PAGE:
Although a lot has been made of California’s gas pipeline and supply constraints, Southern California Gas Co.’s anti-bypass tariff, which has been discouraging the development of new pipelines — particularly Questar’s Southern Trails project — still has not received much political scrutiny.

The governor and California congressional members last week zeroed in on some of the natural gas supply and price issues affecting the state’s electricity woes, but none specifically noted the tariff issue. California Public Utilities Commission Administrative Law Judge Carol Brown, is reviewing the case, but said last Friday there still was no draft decision on the matter and “she doesn’t know when it will be” addressed, according to a CPUC spokesperson. “Electricity is still a priority” at the regulatory commission, according to the ALJ.

Other stakeholders, such as Salt Lake City-based Questar Pipeline, are unaware of any proposed timetable by the California regulators. Questar and others have made counter-proposals to one submitted by SoCalGas. All are being reviewed by ALJ Brown.

At issue is a 1995 so-called “residual load service” (RLS) tariff that charges electric generators and other large gas users who obtain their primary supplies from a competing pipeline, but want to maintain peaking natural gas service from SoCal for peak-demand periods. The RLS tariff, which is in place now, applies to customers whether or not they take supplies from SoCal.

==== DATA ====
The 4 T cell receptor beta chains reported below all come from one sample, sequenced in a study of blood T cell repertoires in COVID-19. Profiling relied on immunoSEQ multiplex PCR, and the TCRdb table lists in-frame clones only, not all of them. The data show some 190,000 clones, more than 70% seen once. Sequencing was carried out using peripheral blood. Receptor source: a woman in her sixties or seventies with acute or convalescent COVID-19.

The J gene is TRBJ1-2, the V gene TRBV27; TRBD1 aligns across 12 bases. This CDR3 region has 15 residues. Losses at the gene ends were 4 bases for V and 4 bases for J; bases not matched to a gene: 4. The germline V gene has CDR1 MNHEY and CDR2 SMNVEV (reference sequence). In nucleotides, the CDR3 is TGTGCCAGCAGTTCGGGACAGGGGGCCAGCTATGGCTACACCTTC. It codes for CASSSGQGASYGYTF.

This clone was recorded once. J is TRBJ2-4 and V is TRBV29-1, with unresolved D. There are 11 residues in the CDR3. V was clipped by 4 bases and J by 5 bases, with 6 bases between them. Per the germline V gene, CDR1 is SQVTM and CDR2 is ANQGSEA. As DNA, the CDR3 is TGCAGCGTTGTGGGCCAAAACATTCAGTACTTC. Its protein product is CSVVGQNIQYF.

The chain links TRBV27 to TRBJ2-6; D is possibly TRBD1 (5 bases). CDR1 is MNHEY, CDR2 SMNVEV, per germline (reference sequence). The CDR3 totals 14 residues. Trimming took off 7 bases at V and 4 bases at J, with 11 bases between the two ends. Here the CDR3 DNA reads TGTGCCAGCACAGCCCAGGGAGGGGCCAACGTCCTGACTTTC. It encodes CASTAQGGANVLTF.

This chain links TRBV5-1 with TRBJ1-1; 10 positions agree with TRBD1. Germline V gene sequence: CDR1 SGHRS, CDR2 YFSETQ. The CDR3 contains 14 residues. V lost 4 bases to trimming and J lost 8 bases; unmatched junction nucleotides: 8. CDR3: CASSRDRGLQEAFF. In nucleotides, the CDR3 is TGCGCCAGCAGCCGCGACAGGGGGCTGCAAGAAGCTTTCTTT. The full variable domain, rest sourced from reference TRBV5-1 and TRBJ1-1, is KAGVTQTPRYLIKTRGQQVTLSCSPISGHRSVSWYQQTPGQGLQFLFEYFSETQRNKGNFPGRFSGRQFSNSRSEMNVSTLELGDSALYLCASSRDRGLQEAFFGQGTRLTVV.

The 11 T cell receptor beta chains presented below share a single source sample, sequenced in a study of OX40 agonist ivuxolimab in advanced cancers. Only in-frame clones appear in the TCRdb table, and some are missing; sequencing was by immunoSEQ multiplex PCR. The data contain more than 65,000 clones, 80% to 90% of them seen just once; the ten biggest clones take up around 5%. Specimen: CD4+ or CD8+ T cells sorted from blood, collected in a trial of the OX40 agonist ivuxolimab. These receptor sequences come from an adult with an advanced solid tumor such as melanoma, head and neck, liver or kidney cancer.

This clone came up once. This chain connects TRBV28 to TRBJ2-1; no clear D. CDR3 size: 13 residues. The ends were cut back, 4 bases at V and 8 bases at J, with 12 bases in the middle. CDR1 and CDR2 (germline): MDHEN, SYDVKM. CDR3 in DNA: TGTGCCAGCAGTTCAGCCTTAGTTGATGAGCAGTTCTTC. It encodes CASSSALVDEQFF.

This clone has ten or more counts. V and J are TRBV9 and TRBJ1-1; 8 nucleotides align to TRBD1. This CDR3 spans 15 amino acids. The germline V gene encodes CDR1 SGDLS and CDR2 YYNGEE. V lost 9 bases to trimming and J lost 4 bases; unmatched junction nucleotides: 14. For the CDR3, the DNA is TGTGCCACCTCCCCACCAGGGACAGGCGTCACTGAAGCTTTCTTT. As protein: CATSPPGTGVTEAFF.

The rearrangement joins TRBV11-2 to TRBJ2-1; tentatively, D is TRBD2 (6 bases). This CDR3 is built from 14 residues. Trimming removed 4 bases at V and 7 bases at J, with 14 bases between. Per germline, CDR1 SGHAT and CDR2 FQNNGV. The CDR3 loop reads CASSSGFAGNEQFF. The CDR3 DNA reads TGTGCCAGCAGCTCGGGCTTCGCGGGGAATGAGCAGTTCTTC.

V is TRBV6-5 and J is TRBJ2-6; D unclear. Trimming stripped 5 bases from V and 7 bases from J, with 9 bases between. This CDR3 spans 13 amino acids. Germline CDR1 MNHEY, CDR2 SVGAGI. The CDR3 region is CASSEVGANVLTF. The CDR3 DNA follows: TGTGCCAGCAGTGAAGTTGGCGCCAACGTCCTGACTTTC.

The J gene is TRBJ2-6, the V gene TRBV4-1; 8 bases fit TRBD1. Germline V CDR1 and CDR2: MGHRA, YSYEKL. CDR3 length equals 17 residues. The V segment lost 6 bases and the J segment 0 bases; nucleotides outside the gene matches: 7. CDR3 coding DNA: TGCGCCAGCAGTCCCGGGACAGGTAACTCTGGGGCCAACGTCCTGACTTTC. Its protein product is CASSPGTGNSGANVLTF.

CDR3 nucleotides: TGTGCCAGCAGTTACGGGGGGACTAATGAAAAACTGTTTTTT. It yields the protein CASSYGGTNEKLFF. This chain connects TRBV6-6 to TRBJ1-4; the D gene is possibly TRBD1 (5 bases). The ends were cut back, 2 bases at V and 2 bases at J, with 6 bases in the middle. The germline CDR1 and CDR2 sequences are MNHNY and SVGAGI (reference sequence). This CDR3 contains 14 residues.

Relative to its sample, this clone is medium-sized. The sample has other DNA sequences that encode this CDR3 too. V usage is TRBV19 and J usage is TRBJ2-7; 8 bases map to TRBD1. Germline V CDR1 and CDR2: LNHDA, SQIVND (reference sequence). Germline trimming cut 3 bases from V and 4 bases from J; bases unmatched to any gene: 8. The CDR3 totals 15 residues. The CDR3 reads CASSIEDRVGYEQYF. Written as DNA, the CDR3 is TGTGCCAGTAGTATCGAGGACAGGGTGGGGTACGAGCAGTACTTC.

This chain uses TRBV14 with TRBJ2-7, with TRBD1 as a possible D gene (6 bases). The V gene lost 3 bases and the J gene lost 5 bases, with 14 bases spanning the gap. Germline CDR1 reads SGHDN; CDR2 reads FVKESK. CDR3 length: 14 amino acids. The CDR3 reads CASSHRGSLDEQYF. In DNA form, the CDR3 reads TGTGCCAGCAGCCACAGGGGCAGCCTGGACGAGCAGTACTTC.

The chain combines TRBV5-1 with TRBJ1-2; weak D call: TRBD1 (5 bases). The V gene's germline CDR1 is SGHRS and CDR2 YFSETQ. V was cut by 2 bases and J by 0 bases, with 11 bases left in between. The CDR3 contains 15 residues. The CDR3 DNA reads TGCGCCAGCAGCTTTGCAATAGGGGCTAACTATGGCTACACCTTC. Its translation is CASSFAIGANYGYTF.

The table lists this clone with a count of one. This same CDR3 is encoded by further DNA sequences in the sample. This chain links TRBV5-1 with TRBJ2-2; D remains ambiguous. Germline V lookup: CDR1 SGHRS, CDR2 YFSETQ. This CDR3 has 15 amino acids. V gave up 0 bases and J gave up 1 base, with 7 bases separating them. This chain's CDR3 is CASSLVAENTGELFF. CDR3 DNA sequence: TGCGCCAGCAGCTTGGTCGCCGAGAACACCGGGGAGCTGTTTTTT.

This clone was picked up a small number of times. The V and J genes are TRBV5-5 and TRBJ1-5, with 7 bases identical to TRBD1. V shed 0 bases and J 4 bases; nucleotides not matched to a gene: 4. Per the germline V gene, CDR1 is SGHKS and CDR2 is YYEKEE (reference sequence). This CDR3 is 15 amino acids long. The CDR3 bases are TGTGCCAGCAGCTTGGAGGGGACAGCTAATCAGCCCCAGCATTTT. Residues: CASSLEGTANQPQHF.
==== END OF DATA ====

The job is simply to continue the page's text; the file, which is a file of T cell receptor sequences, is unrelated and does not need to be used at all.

The CPUC two years ago decided that the RLS needed to be replaced as an offshoot of the natural gas unbundling proceedings of 1998-99, noting that the tariff’s originally intended benefits over time will be outweighed by its detriments.

Questar argues that it cannot sign up several major California customers for its proposed converted oil-to-gas pipeline into Long Beach, CA, including one of the state’s largest cogenerators, because of the tariff, which, in fact, has no customers because to take it makes partial bypass uneconomic. The tariff has been under fire in recent years as being anti-competitive.

SoCalGas has proposed a modified tariff, but it would still apply year-round. Questar has proposed that the tariff only apply to the months in which the peaking service is used. The utility argues that it doesn’t maintain capacity for “occasional use,” so customers who want peaking capacity must pay for its availability year-round.

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